I , personally, would have used the regular top10 cells, not the top10F cells, but for some obscure reason (we don't even work with phages or whatever reason you might need the F episome) they got the Top10F ones...


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#9 pito

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Posted 07 August 2014 - 08:32 AM

I've never tried ccdB with an F' strain. I avoid those strains, since most have additional resistance genes that get in the way of routine cloning.

Tetracycline is indeed coded on that F' episome, but for me its not a problem, but you are right, I would avoid the F' ones too, but I have to work with I have been given at the moment.

In the future I might change to a different strain.


If you don't know it, then ask it! Better to ask and look foolish to some than not ask and stay stupid.


#10 BioMiha

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Posted 07 August 2014 - 08:35 AM

ccdB is the toxin and ccdA is the antitoxin. So if ccdA is present on the F' episome they won't be selected against even if they haven't taken up your insert. That's why you see background.



#11 pito

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Posted 07 August 2014 - 08:40 AM

Thats what I ment..

I know how the gateway system works...

 

The ccdA should not be present on that particular F plasmid...

The F plasmid is almost never complete when used in cloning (in strains)


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#12 pito

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Posted 11 August 2014 - 02:00 AM

I've never tried ccdB with an F' strain. I avoid those strains, since most have additional resistance genes that get in the way of routine cloning.

You are right.

I just do not buy them because they cost more and I do not need the F episome.

And see below.

 

 

ccdB is the toxin and ccdA is the antitoxin. So if ccdA is present on the F' episome they won't be selected against even if they haven't taken up your insert. That's why you see background.

Its good that I am a bit picky and always checking things rather than just depending on others all the time.

It turns out they do contain this antitoxin! Pretty weird life science says on their website its not for ccdb propagation... I assumed they removed it from the F episome (since its not the complete one... but they give hardly any details about it).

 

So you are right, its not good to use them!

Pretty funny, they have been using them for a while...good that I checked everything.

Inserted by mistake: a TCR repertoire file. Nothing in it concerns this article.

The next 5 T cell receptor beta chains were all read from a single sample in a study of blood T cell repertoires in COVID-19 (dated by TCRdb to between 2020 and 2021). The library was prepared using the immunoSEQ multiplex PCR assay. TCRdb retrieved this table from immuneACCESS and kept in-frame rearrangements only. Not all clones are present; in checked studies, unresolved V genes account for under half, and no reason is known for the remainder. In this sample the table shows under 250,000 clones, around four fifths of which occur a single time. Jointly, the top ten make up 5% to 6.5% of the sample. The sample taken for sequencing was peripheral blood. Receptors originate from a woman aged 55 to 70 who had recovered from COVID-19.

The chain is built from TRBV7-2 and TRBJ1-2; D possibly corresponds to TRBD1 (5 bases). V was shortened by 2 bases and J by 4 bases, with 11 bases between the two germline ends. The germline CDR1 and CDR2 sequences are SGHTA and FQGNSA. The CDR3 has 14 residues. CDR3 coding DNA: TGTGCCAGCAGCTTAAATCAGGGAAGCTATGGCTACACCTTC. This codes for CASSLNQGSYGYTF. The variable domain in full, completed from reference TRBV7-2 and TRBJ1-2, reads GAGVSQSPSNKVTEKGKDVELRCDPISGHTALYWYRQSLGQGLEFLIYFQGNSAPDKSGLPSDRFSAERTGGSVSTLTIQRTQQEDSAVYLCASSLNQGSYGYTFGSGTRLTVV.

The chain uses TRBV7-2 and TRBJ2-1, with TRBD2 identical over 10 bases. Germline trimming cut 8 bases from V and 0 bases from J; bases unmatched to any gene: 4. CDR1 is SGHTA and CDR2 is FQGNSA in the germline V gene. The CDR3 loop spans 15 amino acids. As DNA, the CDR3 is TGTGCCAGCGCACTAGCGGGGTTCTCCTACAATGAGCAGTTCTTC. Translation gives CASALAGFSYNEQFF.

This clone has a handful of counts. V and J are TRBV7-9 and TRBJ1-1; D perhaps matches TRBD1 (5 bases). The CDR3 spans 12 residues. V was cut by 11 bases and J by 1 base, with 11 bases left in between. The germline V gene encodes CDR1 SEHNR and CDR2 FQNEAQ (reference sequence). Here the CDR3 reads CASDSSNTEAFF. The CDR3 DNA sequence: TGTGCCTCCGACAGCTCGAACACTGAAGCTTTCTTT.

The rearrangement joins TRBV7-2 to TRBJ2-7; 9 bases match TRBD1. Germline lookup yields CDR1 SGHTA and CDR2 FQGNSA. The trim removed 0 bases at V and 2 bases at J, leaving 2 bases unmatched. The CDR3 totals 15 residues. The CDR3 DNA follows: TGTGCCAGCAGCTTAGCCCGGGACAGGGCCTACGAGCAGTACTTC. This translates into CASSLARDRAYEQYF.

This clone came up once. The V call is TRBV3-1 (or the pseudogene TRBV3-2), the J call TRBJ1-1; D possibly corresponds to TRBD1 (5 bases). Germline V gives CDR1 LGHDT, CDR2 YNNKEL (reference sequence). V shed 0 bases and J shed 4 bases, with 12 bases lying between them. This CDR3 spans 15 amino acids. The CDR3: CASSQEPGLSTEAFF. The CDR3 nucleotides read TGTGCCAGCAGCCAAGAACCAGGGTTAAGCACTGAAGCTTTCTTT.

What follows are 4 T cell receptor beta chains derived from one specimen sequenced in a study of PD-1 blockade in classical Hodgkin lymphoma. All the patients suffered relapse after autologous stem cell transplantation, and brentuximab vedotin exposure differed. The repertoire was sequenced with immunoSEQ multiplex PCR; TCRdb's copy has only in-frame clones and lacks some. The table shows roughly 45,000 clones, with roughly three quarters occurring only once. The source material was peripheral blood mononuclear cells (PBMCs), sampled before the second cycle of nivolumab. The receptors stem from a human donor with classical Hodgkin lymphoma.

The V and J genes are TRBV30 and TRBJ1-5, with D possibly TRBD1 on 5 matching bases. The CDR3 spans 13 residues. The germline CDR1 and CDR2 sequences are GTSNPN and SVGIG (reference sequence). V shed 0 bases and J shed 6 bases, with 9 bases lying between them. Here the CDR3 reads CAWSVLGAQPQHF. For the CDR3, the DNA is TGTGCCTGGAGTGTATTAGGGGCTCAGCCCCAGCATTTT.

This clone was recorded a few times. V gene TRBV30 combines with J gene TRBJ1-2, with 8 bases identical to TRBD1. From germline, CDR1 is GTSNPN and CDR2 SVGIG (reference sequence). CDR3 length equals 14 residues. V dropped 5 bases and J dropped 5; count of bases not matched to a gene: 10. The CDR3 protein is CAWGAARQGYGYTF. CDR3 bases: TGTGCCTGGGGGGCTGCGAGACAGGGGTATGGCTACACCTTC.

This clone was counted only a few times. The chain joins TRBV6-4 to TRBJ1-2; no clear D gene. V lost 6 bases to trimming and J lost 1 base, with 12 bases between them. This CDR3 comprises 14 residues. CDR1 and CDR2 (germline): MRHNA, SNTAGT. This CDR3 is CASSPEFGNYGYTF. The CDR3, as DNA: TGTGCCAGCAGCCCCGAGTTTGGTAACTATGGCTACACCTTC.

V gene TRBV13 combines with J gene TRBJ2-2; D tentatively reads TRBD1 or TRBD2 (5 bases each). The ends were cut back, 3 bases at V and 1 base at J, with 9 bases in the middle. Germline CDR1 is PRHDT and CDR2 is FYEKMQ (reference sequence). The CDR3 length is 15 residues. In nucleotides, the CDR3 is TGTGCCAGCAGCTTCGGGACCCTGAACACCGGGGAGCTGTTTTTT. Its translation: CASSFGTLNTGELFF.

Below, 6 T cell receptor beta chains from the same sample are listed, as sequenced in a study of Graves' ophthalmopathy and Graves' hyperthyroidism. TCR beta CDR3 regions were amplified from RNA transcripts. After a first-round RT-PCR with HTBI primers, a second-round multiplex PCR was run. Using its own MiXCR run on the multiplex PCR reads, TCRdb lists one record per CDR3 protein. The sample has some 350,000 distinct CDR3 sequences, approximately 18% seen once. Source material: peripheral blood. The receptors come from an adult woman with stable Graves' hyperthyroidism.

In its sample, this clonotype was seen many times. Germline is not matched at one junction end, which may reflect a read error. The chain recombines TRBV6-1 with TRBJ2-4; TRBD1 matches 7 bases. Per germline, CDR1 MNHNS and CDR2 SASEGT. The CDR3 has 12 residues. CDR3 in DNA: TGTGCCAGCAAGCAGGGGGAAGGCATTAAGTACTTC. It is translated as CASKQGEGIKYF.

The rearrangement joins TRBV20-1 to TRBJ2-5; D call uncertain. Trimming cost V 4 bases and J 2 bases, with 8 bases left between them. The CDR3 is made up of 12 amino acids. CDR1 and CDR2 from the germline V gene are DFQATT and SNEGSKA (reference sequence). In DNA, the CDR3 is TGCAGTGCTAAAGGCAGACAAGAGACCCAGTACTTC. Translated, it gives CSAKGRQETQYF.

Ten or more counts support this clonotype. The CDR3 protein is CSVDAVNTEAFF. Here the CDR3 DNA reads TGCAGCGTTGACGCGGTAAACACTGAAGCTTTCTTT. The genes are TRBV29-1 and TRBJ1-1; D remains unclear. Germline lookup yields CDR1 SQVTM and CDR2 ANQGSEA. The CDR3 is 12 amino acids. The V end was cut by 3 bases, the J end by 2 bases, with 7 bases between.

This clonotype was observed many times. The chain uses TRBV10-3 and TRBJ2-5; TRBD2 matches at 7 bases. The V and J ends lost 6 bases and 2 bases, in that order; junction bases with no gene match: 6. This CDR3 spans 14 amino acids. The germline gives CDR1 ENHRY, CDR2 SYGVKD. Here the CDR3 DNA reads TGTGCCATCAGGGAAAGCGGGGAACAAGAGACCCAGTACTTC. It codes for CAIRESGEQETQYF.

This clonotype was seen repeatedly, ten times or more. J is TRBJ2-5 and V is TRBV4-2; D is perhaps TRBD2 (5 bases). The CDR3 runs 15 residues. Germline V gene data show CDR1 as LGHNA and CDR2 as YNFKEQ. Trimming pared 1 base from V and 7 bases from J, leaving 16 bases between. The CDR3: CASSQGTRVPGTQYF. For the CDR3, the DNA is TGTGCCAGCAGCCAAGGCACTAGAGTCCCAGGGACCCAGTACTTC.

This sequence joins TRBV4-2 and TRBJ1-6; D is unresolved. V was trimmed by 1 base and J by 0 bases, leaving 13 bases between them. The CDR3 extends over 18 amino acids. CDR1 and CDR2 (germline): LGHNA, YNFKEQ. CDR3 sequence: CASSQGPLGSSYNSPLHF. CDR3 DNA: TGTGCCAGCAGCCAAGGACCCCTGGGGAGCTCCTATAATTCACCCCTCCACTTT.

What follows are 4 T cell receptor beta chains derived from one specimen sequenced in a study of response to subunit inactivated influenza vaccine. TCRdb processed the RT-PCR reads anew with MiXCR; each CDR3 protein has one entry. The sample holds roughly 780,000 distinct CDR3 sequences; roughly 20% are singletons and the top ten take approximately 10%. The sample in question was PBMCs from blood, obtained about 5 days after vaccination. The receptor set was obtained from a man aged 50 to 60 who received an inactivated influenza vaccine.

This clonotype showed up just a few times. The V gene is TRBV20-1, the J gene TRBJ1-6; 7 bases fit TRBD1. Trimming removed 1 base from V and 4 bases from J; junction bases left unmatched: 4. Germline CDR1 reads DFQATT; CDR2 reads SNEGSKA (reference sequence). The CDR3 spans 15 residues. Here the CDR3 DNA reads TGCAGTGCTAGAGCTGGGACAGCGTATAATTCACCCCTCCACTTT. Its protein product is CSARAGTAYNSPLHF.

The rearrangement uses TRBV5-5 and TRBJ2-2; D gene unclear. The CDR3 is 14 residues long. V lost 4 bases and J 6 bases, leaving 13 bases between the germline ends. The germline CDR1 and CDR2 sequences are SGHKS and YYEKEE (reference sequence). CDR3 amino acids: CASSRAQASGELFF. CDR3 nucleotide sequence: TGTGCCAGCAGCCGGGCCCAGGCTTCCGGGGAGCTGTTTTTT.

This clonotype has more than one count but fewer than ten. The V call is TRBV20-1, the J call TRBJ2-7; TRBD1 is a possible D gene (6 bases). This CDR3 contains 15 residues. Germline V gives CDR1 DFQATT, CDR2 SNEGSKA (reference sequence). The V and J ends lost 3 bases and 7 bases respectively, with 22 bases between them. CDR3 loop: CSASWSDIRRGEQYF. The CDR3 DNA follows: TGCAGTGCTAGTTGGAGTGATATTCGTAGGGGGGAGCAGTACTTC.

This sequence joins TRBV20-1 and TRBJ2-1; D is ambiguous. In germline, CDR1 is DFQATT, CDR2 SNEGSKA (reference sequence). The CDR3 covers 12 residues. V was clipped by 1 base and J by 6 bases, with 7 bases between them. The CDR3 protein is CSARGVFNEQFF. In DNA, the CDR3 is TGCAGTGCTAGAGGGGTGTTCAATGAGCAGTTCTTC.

Will save me a lot of fuzz.


If you don't know it, then ask it! Better to ask and look foolish to some than not ask and stay stupid.


#13 BioMiha

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Posted 11 August 2014 - 02:39 AM

Glad to hear you've managed to make sense of it all. The F' episome is so big that they rarely write it all down, so even if the gene you're looking for is not specifically written, it might still be there. I doubt that they've re-engineered the episome, I reckon it's all there they just don't tell you.



#14 pito

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Posted 11 August 2014 - 03:17 AM

Glad to hear you've managed to make sense of it all. The F' episome is so big that they rarely write it all down, so even if the gene you're looking for is not specifically written, it might still be there. I doubt that they've re-engineered the episome, I reckon it's all there they just don't tell you.

yeah, but they should not mention its not for ccdb propagation... 

Ok granted: the antitoxin is not 100% , but stil.. do not mention it on your website.


If you don't know it, then ask it! Better to ask and look foolish to some than not ask and stay stupid.


#15 Bio-Lad

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Posted 14 August 2014 - 07:13 AM

I realize I'm late to this party but FYI, Top10 F' cells do contain the CcdB operon and have been used in studies for propagation and analysis of ccdB (Ex: http://mbu.iisc.erne...vgrp/PDF/80.pdf).  IIRC, the reason they are not recommended for propagation of CcdB plasmids is that while CcdA allows for survival in the presence of low levels of CcdB, the lack of the gyrase gyrA462 mutation means that if levels get high enough (say from a CcdB selection-based cloning vector), they will still die.


Try pLOT, the a free plasmid mapping tool!

http://plasmidplotter.blogspot.com/